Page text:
Many people start small businesses and many seem to fail. Risks always exist in business.
You can reduce those risks if you set aside time to plan in advance. This means defining your business offerings, doing specific market research, recognizing the essential management skills you need, and projecting realistic financial expectations… in short, you can reduce risks when you write and use a business plan.
Small business owners often say they don’t have time to write a business plan. There is too much to do and they want to get on with running the business. (Or, they may be intimidated by the planning process or simply be procrastinating.)
It’s true that some small businesses start without planning and do very well. However, once a business is launched and things get complicated, it can be confusing to figure out next steps. A good business plan helps sort out your options and can help you focus.
Business experts disagree about the importance of writing a business plan. Though some research has found that writing a plan greatly increases the chances that a person actually goes into business, there are business school professors out there, like Steve Blank, who say that real entrepreneurs don’t write business plans.
Although it may not sound like it, I actually agree with Blank’s approach. In his Lean LaunchPad classes, he’s pushing students to constantly talk to people and test their theories as they plan. A hands-on, real world approach is central to how I teach entrepreneurship, too. You cannot write a business plan in a vacuum and expect it to serve you well. You must get out there, connect with people, and constantly test your assumptions.
Writing, implementing and maintaining a business plan is hard work. Planning means learning to take the pulse of your business — over and over again. You have to be open to new ideas and be willing to learn from your mistakes. There is a reward for all that hard work, though. You end up with an operational management tool, a marketing plan, financial projections, and a means of communicating your business to others.
The primary purpose for writing a plan, though, is for the process itself. It forces you to be objective and critical, identifying weaknesses, challenges and opportunities and setting benchmarks to track progress. Doing research, talking to people, and analyzing your operation will give you confidence to continue with the business.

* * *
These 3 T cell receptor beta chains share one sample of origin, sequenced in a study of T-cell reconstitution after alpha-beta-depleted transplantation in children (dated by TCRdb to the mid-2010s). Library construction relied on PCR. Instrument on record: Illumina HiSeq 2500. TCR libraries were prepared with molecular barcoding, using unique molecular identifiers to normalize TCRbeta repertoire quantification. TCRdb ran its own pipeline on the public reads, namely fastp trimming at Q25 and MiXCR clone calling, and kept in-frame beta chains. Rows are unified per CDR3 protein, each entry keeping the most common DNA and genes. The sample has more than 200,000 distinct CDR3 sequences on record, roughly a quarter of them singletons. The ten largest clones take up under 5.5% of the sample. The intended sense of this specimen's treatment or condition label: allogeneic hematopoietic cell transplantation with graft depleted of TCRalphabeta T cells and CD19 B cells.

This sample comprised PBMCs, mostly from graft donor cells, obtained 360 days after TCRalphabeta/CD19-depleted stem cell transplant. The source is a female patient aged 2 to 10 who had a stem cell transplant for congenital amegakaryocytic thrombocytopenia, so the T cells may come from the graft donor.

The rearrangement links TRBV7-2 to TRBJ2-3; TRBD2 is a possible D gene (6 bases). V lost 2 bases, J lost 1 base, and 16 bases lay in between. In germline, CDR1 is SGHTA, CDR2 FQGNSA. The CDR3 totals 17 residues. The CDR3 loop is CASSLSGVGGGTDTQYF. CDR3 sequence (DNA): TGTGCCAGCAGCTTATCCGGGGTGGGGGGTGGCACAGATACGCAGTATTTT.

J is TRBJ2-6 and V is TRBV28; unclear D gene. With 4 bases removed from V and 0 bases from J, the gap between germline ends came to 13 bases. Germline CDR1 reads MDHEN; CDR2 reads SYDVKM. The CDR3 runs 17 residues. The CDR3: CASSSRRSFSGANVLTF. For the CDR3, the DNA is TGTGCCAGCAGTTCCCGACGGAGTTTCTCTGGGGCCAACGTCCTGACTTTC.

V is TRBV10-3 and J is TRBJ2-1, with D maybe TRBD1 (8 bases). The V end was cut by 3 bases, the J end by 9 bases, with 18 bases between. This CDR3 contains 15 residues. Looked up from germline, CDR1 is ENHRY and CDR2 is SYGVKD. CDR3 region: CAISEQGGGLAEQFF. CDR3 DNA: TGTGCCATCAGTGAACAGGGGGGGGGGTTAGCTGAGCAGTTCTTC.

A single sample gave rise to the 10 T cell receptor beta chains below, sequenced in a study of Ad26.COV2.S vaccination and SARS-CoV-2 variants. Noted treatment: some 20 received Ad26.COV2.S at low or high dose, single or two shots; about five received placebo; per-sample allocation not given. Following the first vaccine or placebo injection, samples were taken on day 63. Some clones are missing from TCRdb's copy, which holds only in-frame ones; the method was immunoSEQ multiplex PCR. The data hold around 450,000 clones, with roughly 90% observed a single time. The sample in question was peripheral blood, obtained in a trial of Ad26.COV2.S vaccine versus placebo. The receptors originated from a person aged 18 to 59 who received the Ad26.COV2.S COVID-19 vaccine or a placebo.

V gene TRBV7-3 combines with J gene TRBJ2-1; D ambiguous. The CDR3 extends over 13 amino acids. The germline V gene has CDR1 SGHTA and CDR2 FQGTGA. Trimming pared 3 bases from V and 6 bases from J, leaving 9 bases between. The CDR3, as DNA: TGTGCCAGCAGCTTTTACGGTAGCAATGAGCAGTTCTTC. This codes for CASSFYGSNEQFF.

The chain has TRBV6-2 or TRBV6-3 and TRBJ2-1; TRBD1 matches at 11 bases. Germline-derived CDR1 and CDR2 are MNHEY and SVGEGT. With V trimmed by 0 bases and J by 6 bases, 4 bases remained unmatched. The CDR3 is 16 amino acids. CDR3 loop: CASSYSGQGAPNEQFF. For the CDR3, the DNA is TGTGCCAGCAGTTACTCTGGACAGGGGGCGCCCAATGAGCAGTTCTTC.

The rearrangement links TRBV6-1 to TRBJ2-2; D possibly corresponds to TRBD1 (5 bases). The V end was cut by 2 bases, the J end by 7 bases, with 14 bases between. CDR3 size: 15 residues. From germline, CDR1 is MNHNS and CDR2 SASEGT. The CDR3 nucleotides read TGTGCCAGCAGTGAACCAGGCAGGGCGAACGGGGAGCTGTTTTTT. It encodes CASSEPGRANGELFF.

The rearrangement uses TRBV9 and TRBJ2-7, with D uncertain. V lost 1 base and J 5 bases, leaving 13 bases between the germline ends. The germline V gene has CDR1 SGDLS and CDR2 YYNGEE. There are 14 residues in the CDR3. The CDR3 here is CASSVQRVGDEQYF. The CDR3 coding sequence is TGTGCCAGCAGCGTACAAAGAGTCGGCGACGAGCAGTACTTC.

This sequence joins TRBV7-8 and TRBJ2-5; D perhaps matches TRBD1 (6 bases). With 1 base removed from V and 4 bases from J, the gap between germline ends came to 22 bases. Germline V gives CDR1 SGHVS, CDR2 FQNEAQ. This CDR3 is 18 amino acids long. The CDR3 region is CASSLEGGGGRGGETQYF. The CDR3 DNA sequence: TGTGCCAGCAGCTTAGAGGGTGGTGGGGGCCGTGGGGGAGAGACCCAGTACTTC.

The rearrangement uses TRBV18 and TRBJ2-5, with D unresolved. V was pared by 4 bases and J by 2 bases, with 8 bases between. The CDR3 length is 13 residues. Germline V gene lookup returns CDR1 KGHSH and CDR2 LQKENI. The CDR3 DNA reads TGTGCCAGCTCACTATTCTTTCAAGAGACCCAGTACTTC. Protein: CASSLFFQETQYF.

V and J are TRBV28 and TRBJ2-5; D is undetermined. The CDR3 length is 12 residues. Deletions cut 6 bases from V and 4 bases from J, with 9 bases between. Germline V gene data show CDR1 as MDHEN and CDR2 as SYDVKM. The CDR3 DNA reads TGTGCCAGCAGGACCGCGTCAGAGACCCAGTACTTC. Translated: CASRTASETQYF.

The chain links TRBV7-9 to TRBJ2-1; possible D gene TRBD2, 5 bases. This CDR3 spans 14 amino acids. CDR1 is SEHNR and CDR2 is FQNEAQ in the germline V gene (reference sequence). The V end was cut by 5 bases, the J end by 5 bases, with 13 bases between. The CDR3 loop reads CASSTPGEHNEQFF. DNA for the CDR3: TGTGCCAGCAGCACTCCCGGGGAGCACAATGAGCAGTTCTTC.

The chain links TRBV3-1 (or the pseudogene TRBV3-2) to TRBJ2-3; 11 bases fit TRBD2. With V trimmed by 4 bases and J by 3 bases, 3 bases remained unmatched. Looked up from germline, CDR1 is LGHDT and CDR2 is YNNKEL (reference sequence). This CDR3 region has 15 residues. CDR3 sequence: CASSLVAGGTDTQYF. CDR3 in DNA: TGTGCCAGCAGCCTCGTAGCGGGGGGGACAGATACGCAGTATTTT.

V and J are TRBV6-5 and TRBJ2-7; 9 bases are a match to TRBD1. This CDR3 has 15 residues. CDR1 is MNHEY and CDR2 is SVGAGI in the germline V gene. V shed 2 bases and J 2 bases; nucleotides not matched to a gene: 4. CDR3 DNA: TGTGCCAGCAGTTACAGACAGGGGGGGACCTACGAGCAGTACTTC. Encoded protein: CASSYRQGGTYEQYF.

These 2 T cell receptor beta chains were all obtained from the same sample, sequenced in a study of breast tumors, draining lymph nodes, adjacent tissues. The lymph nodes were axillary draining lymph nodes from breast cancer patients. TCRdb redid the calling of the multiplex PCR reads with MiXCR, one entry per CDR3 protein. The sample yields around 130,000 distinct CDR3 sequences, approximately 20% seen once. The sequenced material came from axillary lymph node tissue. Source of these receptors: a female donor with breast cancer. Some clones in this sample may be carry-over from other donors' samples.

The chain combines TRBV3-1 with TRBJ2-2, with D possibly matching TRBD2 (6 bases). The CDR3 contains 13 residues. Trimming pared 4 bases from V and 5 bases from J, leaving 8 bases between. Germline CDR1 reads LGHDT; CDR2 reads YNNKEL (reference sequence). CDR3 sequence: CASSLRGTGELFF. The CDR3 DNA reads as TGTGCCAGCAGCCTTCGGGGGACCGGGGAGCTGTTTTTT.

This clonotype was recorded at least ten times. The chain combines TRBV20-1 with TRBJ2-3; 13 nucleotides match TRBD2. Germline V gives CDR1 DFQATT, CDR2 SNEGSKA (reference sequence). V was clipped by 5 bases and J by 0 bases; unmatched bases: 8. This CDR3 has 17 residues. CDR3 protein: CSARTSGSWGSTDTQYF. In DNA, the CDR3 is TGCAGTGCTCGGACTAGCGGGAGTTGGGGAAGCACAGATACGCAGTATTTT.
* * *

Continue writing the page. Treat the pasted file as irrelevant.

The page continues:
It’s really important that the plan reflects your unique owner perspective. The plan is a foundation from which each owner’s business judgment, personal feelings and intuition are measured. You should write it in such a way that you can use it, in a format that is easy to update. To be truly useful, a business plan should be a dynamic document — current, accessible and appropriate for the business. Don’t spend a lot of time making a pretty document unless a formal plan is needed to present to a bank or other investor. It doesn’t have to be perfect looking; the key is that it is useful for you and your business.
A business plan doesn’t guarantee success but it can help prevent serious mistakes. It is a great way to stay attentive to the important details of your business, to industry trends and competitors, and to new directions and business growth. A good business plan will help you maintain profitability, acknowledge and minimize potential risks, and develop confidence for future opportunities.
So how do you find the time to write a business plan? As Tim Berry says, “You don’t. You are always planning. Your plan is never done but your planning process is your key to good management.”
So, write that plan (or revisit your old one). It will be well worth your effort!